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Wednesday, October 9, 2013

Speed and First Drafts Are Not Your Enemy. Fear Is.

The reason this post is late today is I'm reticent to stir the controversy pot.

I can hear what thinking. Since when, Suzan?

It's the issue of speed when it comes to drafting a story.

Please understand that I'm not talking about physical limitations. And before anyone goes off on me in comments, yes, I do understand certain impediments. I'm in the early stages of arthritis thanks to the self-destructing chemical soup that is my body, and I'm losing my eyesight, even though my doctor has been running an a battery of tests since March, he can't figure out what the problem is, and he's more frustrated about the situation than I am.

Maybe it's my own impending problems that spurs my need for speed. I've got so many ideas in my head that demand to be told. I started watching how many books were put out per year by my favorite authors. The only one who really talks about his process is Dean Wesley Smith.

When I started writing with the intent to publish back in 2004, I was doing great to get down 250 per hour. At the beginning of the year, I could do 500 words per hour. Dean's 7500 words per day seemed an impossible thing to achieve unless I went without sleep, food or potty breaks.

So instead of the impossible, I went for the possible. I'd done NaNoWriMo before. 50K words in 30 days comes out to 1,667 words per day. What if I bumped that up to 2K per day?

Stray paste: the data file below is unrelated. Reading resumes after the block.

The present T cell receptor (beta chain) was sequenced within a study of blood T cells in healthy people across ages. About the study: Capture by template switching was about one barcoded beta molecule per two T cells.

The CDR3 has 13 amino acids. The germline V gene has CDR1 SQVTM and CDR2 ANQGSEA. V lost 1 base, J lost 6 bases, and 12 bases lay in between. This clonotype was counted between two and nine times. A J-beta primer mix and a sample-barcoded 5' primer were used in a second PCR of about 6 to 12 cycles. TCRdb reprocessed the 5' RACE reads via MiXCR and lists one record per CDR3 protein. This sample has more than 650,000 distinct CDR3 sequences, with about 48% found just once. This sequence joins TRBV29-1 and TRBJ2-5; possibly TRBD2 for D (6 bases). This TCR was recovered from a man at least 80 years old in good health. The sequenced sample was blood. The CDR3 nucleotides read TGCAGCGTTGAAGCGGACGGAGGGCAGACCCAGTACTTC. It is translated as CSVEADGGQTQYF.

And it worked! Despite the craziness of homeschooling and packing, it worked. I finished five novellas, three short stories and the infamous novel Blood Sacrifice since January 1, 2013.

Which brings me to the other problem--rewriting. Maybe it's the flippant answer I gave in a recent interview. Maybe it's something Dean said in his blog, but I've given up on rewriting pieces ad nauseum.

Why? Because when I do, the book doesn't sound like me anymore. It reads like every piece of pablum coming out of New York these days. Oh, there's definitely times when I, my editor or beta readers say, "Hey! This piece here doesn't match the rest!"

But to me, that's content editing, not a complete rewrite. And I'm not saying a rewrite is never necessary.

Blood Sacrifice is a prime example. I started it in 2009, and I had to scrap it after seeing Indiana Jones and the Crystal Skull because Steven Spielberg and I had the same frickin' plot. In 2010, I tried again, but I realized I had a problem with who the Big Bad was. It needed to be someone worthy of Alex and Phil.

I sat down for a brainstorming session over pumpkin lattes with my friend Jody in 2011. "The Aztecs and Mayans are overdone right now," she said. "Go farther south."

She had lived in Peru during the 1968 military coup. (I really think she needs to write about her life, but she thinks she's boring. Goddess, she so is not!)  She had a ton of books (most of which I couldn't read because they were in Spanish) and native music recordings she let me borrow, but it was her photos and recounting of the the Day of the Dead festivals that caught my warped attention.